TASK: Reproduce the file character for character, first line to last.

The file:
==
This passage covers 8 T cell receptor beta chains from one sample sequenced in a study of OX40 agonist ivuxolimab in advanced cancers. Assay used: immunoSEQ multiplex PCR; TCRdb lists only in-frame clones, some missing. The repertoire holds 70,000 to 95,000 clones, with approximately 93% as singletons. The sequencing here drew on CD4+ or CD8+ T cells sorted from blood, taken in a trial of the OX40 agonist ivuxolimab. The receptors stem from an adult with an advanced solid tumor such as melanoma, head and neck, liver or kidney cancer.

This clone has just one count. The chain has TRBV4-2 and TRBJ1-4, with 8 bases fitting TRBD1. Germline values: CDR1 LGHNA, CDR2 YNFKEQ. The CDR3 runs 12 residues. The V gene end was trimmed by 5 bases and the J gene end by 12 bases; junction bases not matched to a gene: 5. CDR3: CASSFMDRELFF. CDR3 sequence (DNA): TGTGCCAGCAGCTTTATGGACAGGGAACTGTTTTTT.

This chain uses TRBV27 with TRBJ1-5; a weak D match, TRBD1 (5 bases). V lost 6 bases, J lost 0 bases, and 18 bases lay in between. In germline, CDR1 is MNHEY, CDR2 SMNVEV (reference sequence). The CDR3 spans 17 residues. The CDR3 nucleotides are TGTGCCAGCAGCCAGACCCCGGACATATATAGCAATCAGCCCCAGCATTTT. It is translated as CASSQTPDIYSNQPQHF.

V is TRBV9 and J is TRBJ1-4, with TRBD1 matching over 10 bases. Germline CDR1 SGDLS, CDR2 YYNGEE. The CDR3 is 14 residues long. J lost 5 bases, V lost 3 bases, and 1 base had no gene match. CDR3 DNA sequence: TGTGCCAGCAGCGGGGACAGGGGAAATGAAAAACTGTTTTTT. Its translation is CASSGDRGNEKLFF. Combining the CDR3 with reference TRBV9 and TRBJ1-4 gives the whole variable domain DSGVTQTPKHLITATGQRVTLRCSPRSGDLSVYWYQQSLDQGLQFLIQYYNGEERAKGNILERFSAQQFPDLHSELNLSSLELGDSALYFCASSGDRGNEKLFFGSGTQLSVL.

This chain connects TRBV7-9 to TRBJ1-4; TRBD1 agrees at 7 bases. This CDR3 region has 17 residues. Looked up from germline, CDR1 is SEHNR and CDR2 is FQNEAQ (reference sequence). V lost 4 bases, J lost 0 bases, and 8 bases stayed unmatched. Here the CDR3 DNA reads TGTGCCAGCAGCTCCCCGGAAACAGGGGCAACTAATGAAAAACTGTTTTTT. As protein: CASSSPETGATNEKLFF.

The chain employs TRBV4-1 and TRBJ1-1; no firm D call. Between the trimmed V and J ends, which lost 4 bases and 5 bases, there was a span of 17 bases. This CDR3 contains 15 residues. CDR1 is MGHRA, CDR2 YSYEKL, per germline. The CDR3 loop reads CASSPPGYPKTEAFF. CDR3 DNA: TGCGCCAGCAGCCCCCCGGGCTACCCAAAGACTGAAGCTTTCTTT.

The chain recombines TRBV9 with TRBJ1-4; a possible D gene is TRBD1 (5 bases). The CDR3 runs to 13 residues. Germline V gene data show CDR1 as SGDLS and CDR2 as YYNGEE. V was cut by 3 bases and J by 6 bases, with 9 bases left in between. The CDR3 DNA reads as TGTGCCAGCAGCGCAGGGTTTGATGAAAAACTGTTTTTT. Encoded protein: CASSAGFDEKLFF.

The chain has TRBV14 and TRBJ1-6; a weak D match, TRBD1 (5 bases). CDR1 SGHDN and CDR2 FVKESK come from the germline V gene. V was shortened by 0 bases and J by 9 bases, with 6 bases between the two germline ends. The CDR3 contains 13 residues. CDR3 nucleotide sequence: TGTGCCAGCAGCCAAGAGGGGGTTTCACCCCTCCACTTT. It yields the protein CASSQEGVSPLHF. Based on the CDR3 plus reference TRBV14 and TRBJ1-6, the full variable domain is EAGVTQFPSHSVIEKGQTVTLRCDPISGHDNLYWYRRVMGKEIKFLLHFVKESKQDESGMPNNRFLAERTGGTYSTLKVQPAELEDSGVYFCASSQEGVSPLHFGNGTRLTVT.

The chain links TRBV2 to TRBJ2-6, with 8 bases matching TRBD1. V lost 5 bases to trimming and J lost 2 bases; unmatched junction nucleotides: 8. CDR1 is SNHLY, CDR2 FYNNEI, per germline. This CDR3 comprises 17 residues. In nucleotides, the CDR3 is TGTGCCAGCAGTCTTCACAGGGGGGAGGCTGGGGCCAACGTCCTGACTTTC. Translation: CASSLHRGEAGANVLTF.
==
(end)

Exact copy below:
This passage covers 8 T cell receptor beta chains from one sample sequenced in a study of OX40 agonist ivuxolimab in advanced cancers. Assay used: immunoSEQ multiplex PCR; TCRdb lists only in-frame clones, some missing. The repertoire holds 70,000 to 95,000 clones, with approximately 93% as singletons. The sequencing here drew on CD4+ or CD8+ T cells sorted from blood, taken in a trial of the OX40 agonist ivuxolimab. The receptors stem from an adult with an advanced solid tumor such as melanoma, head and neck, liver or kidney cancer.

This clone has just one count. The chain has TRBV4-2 and TRBJ1-4, with 8 bases fitting TRBD1. Germline values: CDR1 LGHNA, CDR2 YNFKEQ. The CDR3 runs 12 residues. The V gene end was trimmed by 5 bases and the J gene end by 12 bases; junction bases not matched to a gene: 5. CDR3: CASSFMDRELFF. CDR3 sequence (DNA): TGTGCCAGCAGCTTTATGGACAGGGAACTGTTTTTT.

This chain uses TRBV27 with TRBJ1-5; a weak D match, TRBD1 (5 bases). V lost 6 bases, J lost 0 bases, and 18 bases lay in between. In germline, CDR1 is MNHEY, CDR2 SMNVEV (reference sequence). The CDR3 spans 17 residues. The CDR3 nucleotides are TGTGCCAGCAGCCAGACCCCGGACATATATAGCAATCAGCCCCAGCATTTT. It is translated as CASSQTPDIYSNQPQHF.

V is TRBV9 and J is TRBJ1-4, with TRBD1 matching over 10 bases. Germline CDR1 SGDLS, CDR2 YYNGEE. The CDR3 is 14 residues long. J lost 5 bases, V lost 3 bases, and 1 base had no gene match. CDR3 DNA sequence: TGTGCCAGCAGCGGGGACAGGGGAAATGAAAAACTGTTTTTT. Its translation is CASSGDRGNEKLFF. Combining the CDR3 with reference TRBV9 and TRBJ1-4 gives the whole variable domain DSGVTQTPKHLITATGQRVTLRCSPRSGDLSVYWYQQSLDQGLQFLIQYYNGEERAKGNILERFSAQQFPDLHSELNLSSLELGDSALYFCASSGDRGNEKLFFGSGTQLSVL.

This chain connects TRBV7-9 to TRBJ1-4; TRBD1 agrees at 7 bases. This CDR3 region has 17 residues. Looked up from germline, CDR1 is SEHNR and CDR2 is FQNEAQ (reference sequence). V lost 4 bases, J lost 0 bases, and 8 bases stayed unmatched. Here the CDR3 DNA reads TGTGCCAGCAGCTCCCCGGAAACAGGGGCAACTAATGAAAAACTGTTTTTT. As protein: CASSSPETGATNEKLFF.

The chain employs TRBV4-1 and TRBJ1-1; no firm D call. Between the trimmed V and J ends, which lost 4 bases and 5 bases, there was a span of 17 bases. This CDR3 contains 15 residues. CDR1 is MGHRA, CDR2 YSYEKL, per germline. The CDR3 loop reads CASSPPGYPKTEAFF. CDR3 DNA: TGCGCCAGCAGCCCCCCGGGCTACCCAAAGACTGAAGCTTTCTTT.

The chain recombines TRBV9 with TRBJ1-4; a possible D gene is TRBD1 (5 bases). The CDR3 runs to 13 residues. Germline V gene data show CDR1 as SGDLS and CDR2 as YYNGEE. V was cut by 3 bases and J by 6 bases, with 9 bases left in between. The CDR3 DNA reads as TGTGCCAGCAGCGCAGGGTTTGATGAAAAACTGTTTTTT. Encoded protein: CASSAGFDEKLFF.

The chain has TRBV14 and TRBJ1-6; a weak D match, TRBD1 (5 bases). CDR1 SGHDN and CDR2 FVKESK come from the germline V gene. V was shortened by 0 bases and J by 9 bases, with 6 bases between the two germline ends. The CDR3 contains 13 residues. CDR3 nucleotide sequence: TGTGCCAGCAGCCAAGAGGGGGTTTCACCCCTCCACTTT. It yields the protein CASSQEGVSPLHF. Based on the CDR3 plus reference TRBV14 and TRBJ1-6, the full variable domain is EAGVTQFPSHSVIEKGQTVTLRCDPISGHDNLYWYRRVMGKEIKFLLHFVKESKQDESGMPNNRFLAERTGGTYSTLKVQPAELEDSGVYFCASSQEGVSPLHFGNGTRLTVT.

The chain links TRBV2 to TRBJ2-6, with 8 bases matching TRBD1. V lost 5 bases to trimming and J lost 2 bases; unmatched junction nucleotides: 8. CDR1 is SNHLY, CDR2 FYNNEI, per germline. This CDR3 comprises 17 residues. In nucleotides, the CDR3 is TGTGCCAGCAGTCTTCACAGGGGGGAGGCTGGGGCCAACGTCCTGACTTTC. Translation: CASSLHRGEAGANVLTF.